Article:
Language requirements for labels and SDSs Labels and SDSs must be in both English and French (Sec. 6.2(1)). This information may appear either on a single bilingual SDS or on two separate unilingual documents that constitute one bilingual SDS. The same applies to labels (Sec. 6.2(2)). Labels and SDSs must be in English.
Supplier identifier A Canadian supplier identifier must appear on the label and SDS (Sec. 3(1) and item 1(d) of Schedule I). A Canadian distributor may omit the name of the initial supplier if it lists its own name, address and telephone number instead (Sec. 5.8). A Canadian importer may retain the name of the foreign supplier instead of using its own identity only if the hazardous product is imported for use in its own workplace (Sec. 5.9). The name, address and telephone number of the manufacturer, importer or other responsible party must appear on the label and SDS. The responsible party need not have a US address; however, the telephone number must be a US number.
Mixture containing a Category 2 carcinogen at a concentration between 0.1 – 1.0% All mixtures containing a carcinogenic ingredient (whether Category 1 or 2) at a concentration of 0.1% or more are required to have label as well as an SDS (Secs. 8.6.3 and 8.6.4). All mixtures containing a carcinogenic ingredient (whether Category 1 or 2) at a concentration of 0.1% or more are required to have an SDS. All mixtures containing a Category 1 carcinogen at 0.1% or more or a Category 2 carcinogen at 1% or more must have a label. Mixtures containing a Category 2 carcinogen at a concentration between 0.1% and 1% are not required to have a label—that is, a label warning is optional for such mixtures.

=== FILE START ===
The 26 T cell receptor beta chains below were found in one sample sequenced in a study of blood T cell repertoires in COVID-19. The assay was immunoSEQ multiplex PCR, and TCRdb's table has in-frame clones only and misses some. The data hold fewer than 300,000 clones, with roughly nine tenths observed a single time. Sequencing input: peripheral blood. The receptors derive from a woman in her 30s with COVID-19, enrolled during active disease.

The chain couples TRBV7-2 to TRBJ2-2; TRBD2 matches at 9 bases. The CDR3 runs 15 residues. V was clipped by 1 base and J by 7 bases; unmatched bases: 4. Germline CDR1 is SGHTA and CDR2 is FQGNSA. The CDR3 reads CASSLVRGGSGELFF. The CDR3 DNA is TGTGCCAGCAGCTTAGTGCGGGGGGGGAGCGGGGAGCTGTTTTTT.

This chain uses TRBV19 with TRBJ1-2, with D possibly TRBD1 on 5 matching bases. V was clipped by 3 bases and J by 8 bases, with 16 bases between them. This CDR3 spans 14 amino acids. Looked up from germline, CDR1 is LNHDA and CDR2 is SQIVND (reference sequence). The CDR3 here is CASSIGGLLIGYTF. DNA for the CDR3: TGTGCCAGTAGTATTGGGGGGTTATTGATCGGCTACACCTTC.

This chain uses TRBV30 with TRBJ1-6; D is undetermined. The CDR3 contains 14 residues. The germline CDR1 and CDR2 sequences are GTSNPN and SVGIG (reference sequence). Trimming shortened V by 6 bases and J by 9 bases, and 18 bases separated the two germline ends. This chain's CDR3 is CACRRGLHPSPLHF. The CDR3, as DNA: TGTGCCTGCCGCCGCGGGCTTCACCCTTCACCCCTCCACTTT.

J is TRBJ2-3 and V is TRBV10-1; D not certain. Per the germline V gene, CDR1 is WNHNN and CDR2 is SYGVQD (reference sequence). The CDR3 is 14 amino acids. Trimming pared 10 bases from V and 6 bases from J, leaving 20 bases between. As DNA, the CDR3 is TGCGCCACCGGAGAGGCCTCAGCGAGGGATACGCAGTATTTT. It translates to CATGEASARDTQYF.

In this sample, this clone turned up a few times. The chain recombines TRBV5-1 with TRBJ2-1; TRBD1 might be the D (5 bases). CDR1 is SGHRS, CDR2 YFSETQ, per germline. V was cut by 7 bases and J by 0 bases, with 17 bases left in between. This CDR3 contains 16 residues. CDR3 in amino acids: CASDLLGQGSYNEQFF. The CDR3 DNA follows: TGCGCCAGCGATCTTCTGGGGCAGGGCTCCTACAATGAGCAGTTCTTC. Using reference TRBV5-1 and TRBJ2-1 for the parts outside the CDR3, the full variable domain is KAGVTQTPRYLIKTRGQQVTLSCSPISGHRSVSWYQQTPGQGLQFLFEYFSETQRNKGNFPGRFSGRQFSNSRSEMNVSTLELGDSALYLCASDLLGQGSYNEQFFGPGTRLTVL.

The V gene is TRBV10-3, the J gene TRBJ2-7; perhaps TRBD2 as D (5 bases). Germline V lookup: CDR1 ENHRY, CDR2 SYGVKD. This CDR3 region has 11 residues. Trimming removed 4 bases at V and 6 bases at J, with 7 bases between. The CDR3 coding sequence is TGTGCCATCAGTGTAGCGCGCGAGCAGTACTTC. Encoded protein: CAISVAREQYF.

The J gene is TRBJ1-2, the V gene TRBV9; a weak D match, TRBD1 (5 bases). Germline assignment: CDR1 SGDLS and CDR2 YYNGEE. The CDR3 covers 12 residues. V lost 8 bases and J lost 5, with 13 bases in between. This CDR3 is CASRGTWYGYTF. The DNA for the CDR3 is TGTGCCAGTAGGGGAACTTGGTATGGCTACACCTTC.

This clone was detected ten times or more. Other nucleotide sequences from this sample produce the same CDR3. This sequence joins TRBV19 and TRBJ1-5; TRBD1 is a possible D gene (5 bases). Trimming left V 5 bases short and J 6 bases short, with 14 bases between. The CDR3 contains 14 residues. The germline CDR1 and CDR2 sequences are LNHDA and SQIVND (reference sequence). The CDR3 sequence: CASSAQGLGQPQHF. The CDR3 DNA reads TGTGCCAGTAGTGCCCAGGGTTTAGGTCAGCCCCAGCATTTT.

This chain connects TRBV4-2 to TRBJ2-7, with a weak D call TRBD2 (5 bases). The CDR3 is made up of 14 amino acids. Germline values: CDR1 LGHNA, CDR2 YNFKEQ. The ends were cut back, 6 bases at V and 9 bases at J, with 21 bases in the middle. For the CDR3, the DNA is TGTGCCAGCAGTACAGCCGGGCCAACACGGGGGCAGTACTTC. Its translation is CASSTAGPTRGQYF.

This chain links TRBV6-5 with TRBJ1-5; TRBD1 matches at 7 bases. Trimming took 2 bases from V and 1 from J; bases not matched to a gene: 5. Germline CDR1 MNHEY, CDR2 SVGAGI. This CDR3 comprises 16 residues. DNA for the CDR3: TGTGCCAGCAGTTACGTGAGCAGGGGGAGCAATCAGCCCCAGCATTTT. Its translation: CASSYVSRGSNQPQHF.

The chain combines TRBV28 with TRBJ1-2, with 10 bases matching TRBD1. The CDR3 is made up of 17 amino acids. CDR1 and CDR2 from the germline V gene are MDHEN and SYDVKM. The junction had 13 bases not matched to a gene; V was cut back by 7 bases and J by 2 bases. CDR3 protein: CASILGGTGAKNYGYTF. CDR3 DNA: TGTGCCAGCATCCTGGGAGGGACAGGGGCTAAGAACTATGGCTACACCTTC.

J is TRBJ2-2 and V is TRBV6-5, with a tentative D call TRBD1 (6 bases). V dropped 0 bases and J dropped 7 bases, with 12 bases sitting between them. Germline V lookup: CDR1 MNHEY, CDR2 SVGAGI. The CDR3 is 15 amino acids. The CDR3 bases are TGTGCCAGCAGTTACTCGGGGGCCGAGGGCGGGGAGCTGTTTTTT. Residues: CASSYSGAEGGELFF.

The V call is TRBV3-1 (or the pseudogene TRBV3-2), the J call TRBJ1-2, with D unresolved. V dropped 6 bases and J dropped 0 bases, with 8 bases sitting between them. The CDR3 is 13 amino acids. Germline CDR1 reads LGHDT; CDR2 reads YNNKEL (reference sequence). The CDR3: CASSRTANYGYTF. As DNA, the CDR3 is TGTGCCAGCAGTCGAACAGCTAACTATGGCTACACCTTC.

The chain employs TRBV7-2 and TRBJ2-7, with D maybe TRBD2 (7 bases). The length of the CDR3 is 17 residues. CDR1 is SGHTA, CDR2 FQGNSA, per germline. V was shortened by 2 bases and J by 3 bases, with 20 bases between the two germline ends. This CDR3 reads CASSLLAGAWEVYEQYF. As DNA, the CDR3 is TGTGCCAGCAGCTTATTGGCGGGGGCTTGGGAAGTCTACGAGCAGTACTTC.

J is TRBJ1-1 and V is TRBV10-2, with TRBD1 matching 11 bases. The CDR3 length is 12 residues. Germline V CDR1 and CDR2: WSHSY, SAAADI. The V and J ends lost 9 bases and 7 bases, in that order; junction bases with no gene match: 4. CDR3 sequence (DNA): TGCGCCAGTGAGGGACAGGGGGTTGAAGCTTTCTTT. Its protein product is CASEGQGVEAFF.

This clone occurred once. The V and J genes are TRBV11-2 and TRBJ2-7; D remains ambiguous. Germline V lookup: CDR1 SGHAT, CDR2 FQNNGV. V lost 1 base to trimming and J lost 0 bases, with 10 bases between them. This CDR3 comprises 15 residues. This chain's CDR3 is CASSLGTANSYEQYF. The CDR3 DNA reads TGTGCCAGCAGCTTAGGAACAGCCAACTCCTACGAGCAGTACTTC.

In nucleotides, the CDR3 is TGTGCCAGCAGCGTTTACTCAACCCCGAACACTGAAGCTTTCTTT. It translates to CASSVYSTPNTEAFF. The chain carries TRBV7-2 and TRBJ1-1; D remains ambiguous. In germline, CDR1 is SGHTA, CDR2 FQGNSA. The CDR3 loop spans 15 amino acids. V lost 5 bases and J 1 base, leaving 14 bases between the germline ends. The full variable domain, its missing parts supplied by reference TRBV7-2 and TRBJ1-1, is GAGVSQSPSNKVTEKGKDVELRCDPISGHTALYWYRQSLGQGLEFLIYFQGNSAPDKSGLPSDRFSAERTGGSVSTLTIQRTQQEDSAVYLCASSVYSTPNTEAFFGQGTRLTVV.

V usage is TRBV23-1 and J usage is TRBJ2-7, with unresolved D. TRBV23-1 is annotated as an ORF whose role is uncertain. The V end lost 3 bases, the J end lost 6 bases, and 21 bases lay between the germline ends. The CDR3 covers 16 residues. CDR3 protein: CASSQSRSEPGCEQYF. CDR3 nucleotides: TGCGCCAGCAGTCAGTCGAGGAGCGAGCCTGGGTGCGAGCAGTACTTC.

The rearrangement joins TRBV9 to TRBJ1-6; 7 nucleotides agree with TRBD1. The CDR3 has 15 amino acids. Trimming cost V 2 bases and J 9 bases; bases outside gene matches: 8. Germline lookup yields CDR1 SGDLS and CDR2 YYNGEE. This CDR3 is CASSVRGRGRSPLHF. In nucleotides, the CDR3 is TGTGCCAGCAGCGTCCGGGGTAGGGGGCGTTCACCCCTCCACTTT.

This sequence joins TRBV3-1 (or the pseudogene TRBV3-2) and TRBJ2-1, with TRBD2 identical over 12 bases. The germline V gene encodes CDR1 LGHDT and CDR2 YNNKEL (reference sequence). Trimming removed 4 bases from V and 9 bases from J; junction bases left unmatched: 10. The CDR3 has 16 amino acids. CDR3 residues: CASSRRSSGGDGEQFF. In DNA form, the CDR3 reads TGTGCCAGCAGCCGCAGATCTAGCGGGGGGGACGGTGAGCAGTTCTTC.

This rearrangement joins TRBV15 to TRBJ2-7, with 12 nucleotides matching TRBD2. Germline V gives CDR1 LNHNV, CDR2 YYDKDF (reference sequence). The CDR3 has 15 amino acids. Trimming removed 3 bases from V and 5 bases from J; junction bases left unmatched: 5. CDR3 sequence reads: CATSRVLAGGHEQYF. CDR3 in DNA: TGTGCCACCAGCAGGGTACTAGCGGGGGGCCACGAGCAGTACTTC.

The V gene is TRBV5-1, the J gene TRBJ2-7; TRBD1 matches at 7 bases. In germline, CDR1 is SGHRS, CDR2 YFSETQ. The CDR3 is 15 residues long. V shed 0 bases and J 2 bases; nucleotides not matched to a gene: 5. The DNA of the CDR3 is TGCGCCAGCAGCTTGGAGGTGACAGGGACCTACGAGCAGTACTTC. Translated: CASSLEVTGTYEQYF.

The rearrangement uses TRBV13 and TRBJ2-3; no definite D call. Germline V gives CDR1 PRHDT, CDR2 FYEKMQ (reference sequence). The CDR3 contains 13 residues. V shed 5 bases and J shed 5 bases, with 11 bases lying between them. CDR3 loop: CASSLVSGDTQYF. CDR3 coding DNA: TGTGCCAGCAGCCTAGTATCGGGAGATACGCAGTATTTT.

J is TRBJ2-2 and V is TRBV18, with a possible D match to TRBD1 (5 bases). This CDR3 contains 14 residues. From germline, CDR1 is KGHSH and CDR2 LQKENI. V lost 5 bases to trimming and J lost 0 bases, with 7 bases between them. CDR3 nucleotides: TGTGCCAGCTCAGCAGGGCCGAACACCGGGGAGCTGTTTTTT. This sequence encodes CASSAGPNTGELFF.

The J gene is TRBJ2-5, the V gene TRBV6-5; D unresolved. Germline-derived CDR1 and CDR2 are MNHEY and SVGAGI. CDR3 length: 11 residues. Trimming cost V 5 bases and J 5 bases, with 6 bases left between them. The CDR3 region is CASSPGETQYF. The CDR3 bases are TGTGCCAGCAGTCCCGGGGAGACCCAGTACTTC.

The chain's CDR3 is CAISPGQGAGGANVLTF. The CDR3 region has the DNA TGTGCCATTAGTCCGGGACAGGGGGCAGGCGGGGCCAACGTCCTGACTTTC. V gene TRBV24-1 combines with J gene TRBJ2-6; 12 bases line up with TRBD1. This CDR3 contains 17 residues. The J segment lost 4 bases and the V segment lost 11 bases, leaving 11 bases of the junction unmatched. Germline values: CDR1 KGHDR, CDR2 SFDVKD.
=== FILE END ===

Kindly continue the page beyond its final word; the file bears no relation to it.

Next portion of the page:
Physical Hazards Not Otherwise Classified (PHNOC)/Health Hazards Not Otherwise Classified (HHNOC) vs. Hazards Not Otherwise Classified (HNOC) Label elements are required for PHNOC and HHNOC (Sec. 3(1)(d)). For mixtures that contain an HHNOC ingredient at a concentration of 1% or more, information relating to the HHNOC ingredient, including its chemical name and concentration or concentration range, must be disclosed on the SDS (item 3(2) of Schedule I). No label elements required for HNOC. For a mixture that contains an HNOC ingredient at a concentration of 1% or more, there’s no requirement to disclose the chemical name or concentration of the HNOC ingredient on the SDS.